Right now, there are my Iraqi students at Grossmont College. These students are Chaldean, Muslim, and Kurdish, and they do not take for granted how lucky they are to be here.  President Trump’s executive order surprises and saddens them, especially those who worked with the American military. They can’t understand why the men who worked with American soldiers and risked their lives are not allowed to come now with their families. Yet, they don’t lose hope. They see bright futures for their children and encourage them to study hard.

 We have a young man who shines as a tutor in our ESL program at Grossmont College. His wise father encouraged him to take college classes. This young man came up the ranks in our program and decided he wants to give back. His love of learning is infectious.  He is a full time student, who in addition to tutoring also works 25 hours a week at a liquor store, sometimes dealing with crazy customers.

Finally, all of the Middle Eastern students have been thoroughly vetted before they get here, many waiting several years and going through many interviews before they are allowed in. We all have our prejudices, but I would hope that as a nation of immigrants [I am the Jewish granddaughter of immigrants], we could rise above those prejudices and the fear of the unknown and welcome these new immigrants who want to make a new life for themselves and enrich their adopted land.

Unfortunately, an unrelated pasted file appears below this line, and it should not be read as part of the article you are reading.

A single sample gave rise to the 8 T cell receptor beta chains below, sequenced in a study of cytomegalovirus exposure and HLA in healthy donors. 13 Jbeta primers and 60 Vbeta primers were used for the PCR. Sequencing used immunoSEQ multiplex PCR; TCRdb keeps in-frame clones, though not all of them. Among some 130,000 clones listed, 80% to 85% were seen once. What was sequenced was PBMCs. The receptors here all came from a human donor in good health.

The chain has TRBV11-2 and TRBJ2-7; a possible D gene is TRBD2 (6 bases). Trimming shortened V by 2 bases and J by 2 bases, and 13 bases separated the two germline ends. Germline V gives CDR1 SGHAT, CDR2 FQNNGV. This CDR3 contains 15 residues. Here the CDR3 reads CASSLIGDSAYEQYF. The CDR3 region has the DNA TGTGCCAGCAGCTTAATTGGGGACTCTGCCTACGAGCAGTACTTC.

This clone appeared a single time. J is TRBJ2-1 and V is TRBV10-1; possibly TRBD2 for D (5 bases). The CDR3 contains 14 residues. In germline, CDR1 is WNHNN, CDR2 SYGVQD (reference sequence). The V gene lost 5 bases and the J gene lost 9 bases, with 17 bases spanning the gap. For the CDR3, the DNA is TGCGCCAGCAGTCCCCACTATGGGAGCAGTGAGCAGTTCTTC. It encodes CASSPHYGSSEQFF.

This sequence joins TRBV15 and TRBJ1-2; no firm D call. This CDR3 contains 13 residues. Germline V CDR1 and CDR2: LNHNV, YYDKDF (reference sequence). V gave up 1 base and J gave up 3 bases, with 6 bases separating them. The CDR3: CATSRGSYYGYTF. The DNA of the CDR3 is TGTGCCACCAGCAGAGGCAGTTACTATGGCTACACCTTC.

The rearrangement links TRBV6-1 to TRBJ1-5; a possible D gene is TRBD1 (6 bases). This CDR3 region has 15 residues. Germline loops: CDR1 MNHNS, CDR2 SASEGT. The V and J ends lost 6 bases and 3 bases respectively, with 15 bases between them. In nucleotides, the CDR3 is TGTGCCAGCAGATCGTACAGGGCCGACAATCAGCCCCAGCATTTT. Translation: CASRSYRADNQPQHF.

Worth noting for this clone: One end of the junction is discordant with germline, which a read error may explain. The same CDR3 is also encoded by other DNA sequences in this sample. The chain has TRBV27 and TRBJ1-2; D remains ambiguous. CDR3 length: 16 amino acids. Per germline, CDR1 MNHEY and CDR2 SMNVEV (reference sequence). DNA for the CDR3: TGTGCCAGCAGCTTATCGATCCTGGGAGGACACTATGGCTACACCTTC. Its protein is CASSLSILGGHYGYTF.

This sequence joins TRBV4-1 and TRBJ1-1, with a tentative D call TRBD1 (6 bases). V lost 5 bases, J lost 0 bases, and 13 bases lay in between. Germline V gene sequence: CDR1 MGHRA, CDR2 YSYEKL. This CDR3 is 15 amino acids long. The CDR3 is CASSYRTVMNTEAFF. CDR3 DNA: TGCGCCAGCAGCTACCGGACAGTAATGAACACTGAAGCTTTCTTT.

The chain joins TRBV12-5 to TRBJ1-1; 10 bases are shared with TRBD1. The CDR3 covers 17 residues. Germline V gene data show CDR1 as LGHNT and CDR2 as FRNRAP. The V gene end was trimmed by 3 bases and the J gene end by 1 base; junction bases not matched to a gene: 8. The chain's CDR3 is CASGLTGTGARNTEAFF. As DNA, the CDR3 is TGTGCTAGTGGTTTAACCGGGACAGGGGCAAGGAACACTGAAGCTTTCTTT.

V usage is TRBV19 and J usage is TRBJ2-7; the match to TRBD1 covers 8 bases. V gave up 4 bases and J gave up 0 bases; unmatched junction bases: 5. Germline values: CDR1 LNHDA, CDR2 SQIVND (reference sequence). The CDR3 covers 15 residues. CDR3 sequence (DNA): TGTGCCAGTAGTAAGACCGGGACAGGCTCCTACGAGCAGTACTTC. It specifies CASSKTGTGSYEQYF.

Miriam [Mimi] Pollack is an ESL instructor and freelance writer.

The opinions in this editorial reflect the views of the author and do not necessarily reflect the views of East County Magazine. To submit an editorial for consideration, contact

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While in a certain extent I do agree with you on the tremendous improvement to the American way of life is due to legal immigration I do have to take issue with some things.
First I am all for LEGAL immigration. I am against ILLEGAL immigration. Why? Well for one, those illegal aliens are taking "cuts" in front of those that have waited YEARS to become citizens. Let's not even get into the infections diseases that cross our borders uncontrolled each and every day like TB, swine flu, dengue fever, and Ebola virus. You working at local schools have seen the letters that have come home from our kids.
As to the "kids" that have seen horrible things growing up. Don't take me as heartless but why doesn't Saudi Arabia take them? They wouldn't have the language barrier, there would be jobs and schools. Have you seen the refugee centers they have set up that doesn't have a single person living in them? Why is it OUR financial responsibility to take care of them while we have vets committing suicide every day and are homeless with no help?